The wait is almost over. In just 24 hours, Microsoft Corporation (NASDAQ:MSFT) will officially take the wraps off its Windows 9 Technical Preview at a special event in San Francisco. Ahead of its release, Microsoft Indonesia president Andreas Diantorom said that Windows 9 will be available to Windows 8 users as a free upgrade.
Can Microsoft afford to make Windows 9 free to all?
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The free upgrade could be Microsoft’s way to get more users to its new platform. The software giant adopted a similar strategy by making Windows OS free for devices with display size of 9-inch or less, whether it’s a smartphone or tablet. But it’s still unclear whether Microsoft will offer Windows 9 as a free upgrade only to Windows 8 users or it would extend the deal to older users such as Windows XP and Windows 7.
We believe the company cannot afford to make Windows 9 free to everyone, not at this point. Revenues from Windows Store, OneDrive and other new services should rise substantially to offer revenue flexibility. Windows 9 rollout is critical to the success of Microsoft CEO Satya Nadella’s master plan. His “Mobile First, Cloud First” mantra should reflect clearly in Windows 9. There are a lot of things Windows 9 must accomplish to refuel Microsoft’s growth.
Windows 9 would become like a SaaS service
Though cloud isn’t the biggest cash cow for Microsoft today, it is at the center of Nadella’s strategy. The Redmond-based company’s cloud business is growing at an exponential rate. During its fiscal Q4 earnings, Microsoft’s cloud unit grew at 147% YoY rate. Windows 9 has to retain the company’s installed base in its ecosystem, so that the company can generate more revenue through cloud-based subscription products such as Office 365 and Azure. The operating system will be key to a recurring revenue stream.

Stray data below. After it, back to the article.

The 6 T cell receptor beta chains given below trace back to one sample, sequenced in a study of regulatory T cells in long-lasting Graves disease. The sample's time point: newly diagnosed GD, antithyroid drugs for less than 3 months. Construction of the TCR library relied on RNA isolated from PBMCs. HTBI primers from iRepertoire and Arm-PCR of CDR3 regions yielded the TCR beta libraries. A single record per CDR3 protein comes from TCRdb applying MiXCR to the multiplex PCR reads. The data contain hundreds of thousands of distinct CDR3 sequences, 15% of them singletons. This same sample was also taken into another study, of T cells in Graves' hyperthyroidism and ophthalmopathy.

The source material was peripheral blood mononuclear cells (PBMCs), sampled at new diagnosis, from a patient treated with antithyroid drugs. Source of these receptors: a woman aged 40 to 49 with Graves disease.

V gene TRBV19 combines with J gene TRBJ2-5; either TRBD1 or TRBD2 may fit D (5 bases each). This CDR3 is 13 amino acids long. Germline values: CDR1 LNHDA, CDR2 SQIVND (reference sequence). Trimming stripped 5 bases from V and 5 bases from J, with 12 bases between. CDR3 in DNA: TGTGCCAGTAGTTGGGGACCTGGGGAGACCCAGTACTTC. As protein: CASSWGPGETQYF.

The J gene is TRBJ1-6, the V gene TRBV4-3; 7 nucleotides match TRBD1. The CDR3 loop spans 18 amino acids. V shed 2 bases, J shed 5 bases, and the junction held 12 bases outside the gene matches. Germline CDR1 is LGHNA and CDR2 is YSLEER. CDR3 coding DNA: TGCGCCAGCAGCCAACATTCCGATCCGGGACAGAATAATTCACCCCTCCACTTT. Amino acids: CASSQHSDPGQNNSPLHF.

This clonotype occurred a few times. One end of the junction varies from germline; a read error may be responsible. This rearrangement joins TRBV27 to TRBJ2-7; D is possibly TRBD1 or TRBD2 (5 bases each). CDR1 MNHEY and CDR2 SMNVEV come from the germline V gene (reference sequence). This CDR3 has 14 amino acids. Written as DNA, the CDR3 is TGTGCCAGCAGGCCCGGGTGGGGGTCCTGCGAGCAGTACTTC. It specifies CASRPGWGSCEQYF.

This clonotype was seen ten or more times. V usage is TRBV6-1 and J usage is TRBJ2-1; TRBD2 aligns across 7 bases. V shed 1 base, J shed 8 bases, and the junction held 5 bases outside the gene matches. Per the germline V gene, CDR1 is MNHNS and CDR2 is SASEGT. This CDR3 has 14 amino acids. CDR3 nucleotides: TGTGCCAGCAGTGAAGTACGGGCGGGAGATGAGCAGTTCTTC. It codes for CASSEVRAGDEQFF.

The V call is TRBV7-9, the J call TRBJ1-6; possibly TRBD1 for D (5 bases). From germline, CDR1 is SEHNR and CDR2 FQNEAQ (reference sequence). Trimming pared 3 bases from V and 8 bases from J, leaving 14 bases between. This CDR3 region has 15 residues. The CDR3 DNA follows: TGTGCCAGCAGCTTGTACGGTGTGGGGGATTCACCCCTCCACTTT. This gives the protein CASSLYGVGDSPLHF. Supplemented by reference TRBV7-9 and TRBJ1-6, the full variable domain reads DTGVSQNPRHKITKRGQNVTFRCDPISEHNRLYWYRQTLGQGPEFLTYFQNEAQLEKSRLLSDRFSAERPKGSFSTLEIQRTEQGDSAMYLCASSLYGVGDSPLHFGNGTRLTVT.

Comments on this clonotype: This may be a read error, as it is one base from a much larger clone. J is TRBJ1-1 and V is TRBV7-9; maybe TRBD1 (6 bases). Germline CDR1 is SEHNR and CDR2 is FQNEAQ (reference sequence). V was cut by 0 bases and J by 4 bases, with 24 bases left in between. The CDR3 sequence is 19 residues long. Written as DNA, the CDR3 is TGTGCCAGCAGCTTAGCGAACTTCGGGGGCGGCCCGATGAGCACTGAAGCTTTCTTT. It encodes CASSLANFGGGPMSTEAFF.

Larry Dignan of ZDNet says Windows 9 will likely be last of the big bang releases from Microsoft. Users have grown accustomed to free OS updates. Even Android, iOS and OS X cost nothing. Big bang releases are an old model. Dignan says Windows 9 should eventually become like a SaaS service where customers pay an annual fee for twice-a-year feature updates.
Windows 9 should spark enterprise interest
Windows remains the front-end identify of Microsoft among enterprise customers. Windows 8 tarnished the image of the Windows brand. Now Windows 9 must spark enterprise interest so that they remain Windows-based. The company generates billions of dollars from enterprise customers through offerings like Windows Server, Office and Azure. If Windows 9 gets a lackluster response from the enterprise community, the company’s other revenues make take a hit.
Finally, Windows 9 must further Microsoft’s mobile ambitions. The new OS will reportedly be a unified platform. Developers will be able to create apps that will work seamlessly on all form factors. It will give developers more screens for their apps, and users will get access to more apps.
Microsoft shares fell 0.20% to $46.32 at 11:26 AM EDT on Monday.